Who Owns the Photographic Image? Comments and opinions with no clear answer.
The photographers are revealed! Photograph comparisons side by side

Compare and contrast photography styles. Be the judge and jury.

The issues surrounding professional photographic images have become increasingly more complex and diverse in recent years. From the accelerating evolution of digital images to the ethics of image manipulation, the world of photography is changing rapidly. 

In 2010 I was discussing these issues extensively with Andy Cooperman and Brigitte Martin as we plan the Professional Development Seminar. 
In 2022 I am witness to the success of a great image. Good or bad, the background can make a huge difference to the overall impression of your work.  

In the spirit of exploration and experimentation, this post will compare examples of jewelry on white and graduated grey-to-dark backgrounds. The photographs are side by side. Some pairs of images are by the same photographer. Other pairs are by two different photographers.

I will show you the images without commentary or photo credit to avoid any bias in your evaluation of the images.  Please add your comments below.

In the next post,  the photographers will be revealed along with questions for further consideration.  

Commentary on the images will be discussed. You're welcome to comment about the photos so that your opinion can be included in the final post.

Disclaimer: The images in this post may have been cropped or re-sized in an attempt to make the objects in the photos a similar size for side by side comparison.  The merit or demerit of leaving more background space around the object will be discussed in another post as a separate issue.

Here is the first pair:

Image 1a.                        Image 1b.
SleeperhoneyDougSleeperhoneystevieb
 The brooch in the above photos is “Sleeper Cell” © 2009  Andy Cooperman. Burlwood, sterling, gold leaf, stain.
 

Image 2a.                        Image 2b.
Doug.podaskharrieteStevieBaskHpod
The brooch in the above photos is  “Potter” ©2009 Andy Cooperman. Burlwood, sterling, 18k, stain.

Image 3a.                        Image 3b.
Test1aJ Hall 12-09_9887 Test2aJ Hall 12-09_9867

Pendant in the above photos: Black Heart ©2009 Jennifer Hall Sterling silver, silk ribbon

 

Image 4a.                        Image 4b.
Test4aA Cooperman 6-09_3008Test3aA Cooperman 6-09_3052
Ring (above) ©2009 Andy Cooperman. Sterling, gold, copper, copal amber


Image 5a.                        Image 5b.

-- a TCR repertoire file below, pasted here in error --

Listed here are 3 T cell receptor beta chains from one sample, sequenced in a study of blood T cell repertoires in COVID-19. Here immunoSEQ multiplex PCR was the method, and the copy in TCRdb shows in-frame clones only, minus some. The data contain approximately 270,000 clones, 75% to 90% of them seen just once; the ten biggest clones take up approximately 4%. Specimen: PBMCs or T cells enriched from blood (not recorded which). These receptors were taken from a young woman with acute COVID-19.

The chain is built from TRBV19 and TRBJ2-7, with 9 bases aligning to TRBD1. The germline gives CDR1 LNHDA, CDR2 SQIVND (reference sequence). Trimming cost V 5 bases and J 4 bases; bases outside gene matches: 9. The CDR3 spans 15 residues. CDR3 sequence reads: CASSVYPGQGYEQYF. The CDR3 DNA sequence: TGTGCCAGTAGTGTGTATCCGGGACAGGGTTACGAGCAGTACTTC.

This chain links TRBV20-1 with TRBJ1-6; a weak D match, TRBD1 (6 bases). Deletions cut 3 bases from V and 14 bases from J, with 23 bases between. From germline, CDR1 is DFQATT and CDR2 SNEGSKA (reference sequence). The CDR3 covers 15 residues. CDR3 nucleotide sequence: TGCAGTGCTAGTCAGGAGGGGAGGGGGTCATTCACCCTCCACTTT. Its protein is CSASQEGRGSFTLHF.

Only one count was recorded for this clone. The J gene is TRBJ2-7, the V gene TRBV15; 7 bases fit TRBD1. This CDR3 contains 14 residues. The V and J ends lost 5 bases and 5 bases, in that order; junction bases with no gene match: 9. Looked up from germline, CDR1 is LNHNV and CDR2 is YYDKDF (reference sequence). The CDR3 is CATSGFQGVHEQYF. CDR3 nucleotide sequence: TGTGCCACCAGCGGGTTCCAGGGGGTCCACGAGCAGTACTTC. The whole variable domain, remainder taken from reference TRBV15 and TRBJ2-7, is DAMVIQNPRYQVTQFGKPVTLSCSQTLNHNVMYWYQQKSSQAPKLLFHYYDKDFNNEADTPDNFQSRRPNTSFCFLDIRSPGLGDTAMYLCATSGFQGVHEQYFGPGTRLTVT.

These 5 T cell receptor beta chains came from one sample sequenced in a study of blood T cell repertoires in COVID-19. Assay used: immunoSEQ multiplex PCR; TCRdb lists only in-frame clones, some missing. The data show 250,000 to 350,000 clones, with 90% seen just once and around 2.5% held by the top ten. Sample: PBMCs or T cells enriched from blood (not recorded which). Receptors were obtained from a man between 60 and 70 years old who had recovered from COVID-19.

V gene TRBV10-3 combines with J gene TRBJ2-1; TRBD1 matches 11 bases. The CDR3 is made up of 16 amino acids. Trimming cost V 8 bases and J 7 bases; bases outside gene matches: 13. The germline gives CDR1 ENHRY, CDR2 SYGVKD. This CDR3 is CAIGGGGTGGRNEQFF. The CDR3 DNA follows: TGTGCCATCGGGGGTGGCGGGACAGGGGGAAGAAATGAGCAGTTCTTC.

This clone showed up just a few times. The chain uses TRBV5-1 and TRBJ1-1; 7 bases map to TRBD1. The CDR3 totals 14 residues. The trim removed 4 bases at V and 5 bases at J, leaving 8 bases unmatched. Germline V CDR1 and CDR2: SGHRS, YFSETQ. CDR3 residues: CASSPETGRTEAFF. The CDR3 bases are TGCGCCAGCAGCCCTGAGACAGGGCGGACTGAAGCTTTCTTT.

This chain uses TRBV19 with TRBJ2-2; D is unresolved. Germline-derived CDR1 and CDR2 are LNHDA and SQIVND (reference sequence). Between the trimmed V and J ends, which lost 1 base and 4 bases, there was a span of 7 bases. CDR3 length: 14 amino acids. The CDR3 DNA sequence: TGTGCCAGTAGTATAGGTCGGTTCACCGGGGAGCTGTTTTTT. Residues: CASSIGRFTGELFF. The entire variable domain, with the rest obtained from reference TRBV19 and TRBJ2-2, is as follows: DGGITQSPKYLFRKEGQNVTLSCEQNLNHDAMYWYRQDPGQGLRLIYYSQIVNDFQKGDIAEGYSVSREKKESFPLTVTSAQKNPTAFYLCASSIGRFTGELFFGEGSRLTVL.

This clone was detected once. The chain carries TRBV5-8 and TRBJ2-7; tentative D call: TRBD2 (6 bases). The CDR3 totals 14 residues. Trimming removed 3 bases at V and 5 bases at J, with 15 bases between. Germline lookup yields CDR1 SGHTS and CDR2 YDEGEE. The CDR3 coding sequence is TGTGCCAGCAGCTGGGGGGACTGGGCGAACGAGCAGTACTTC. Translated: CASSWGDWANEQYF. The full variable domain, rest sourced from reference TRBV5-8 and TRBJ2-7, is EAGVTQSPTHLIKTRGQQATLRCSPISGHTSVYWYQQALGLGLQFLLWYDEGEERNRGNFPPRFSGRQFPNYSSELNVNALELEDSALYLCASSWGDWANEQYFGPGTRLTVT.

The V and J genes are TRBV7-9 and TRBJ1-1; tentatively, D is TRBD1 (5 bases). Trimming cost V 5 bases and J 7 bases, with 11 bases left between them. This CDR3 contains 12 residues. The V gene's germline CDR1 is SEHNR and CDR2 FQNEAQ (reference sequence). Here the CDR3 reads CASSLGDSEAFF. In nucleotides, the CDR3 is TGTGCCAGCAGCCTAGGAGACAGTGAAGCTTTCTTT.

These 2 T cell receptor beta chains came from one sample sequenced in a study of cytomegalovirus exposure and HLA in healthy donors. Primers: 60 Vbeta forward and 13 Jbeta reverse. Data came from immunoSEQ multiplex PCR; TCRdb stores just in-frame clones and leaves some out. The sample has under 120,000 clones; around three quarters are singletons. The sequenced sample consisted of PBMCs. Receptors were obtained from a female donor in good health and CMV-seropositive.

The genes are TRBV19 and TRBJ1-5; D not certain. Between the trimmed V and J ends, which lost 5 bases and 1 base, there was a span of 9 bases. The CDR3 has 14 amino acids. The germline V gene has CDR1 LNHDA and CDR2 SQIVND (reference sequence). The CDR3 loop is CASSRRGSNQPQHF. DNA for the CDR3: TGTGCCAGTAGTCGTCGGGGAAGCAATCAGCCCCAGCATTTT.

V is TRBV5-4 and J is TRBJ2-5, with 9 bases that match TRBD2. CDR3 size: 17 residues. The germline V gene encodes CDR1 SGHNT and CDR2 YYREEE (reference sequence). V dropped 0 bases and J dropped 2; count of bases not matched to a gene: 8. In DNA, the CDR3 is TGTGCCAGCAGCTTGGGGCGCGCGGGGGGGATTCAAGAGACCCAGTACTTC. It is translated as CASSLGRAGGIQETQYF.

Test5MyersTest6Myers
Necklace in above photos by Marcia Meyers ©2009 "Homage to Sliced Green Pepper",  reticulated silver, sterling, and coral.


The next photos compare similar but not identical jewelry on different backgrounds.

Image 6a.                                Image 6b.
AskharrieteBerman_4.7.07Back_72AskHarrieteOreoIMG_7919_web 1000x
Octagonal Bracelet ©2009 by Harriete Estel Berman (left image)
Oreo "Unlock the Magic
© 2009 by Harriete Estel Berman (right image)

In the images below, this is not the same but very similar necklace "Orbit Black and White Identity Necklace" © by Harriete Estel Berman.  I did my best to make the images the same size, but obviously, each of the photographers chose different angles for capturing this necklace. Which approach do you like better?

Image 7a.                        Image 7b.
oRBIT BLACK AND wHITE iDENITY nECKLACE BY HARRIETE ESTEL BERMAN BEADSnCOHEN

As a result of a comment about the use of "colored backgrounds" in photographic images, I have added the images below. 

Image 8a.                                Image 8b.
Metalsmith_YellowBkgrdnotitleSmallPieces
Patchwork Quilt, Small Pieces of Time ©1989 by Harriete Estel Berman (left and right images)

In the next post, Tuesday (next week), I will reveal the photographers' names for the images (along with links to their websites).

In the third post in this series on Thursday, I will discuss comments from the readers including the differences in backgrounds, angles, and lighting. There are many issues potentially to consider in these comparisons.

These issues and more will be discussed at the Professional Development Seminar titled: Photography in Flux: Technical Issues, Media and Style.

Harriete

This post was updated on February 5, 2022.

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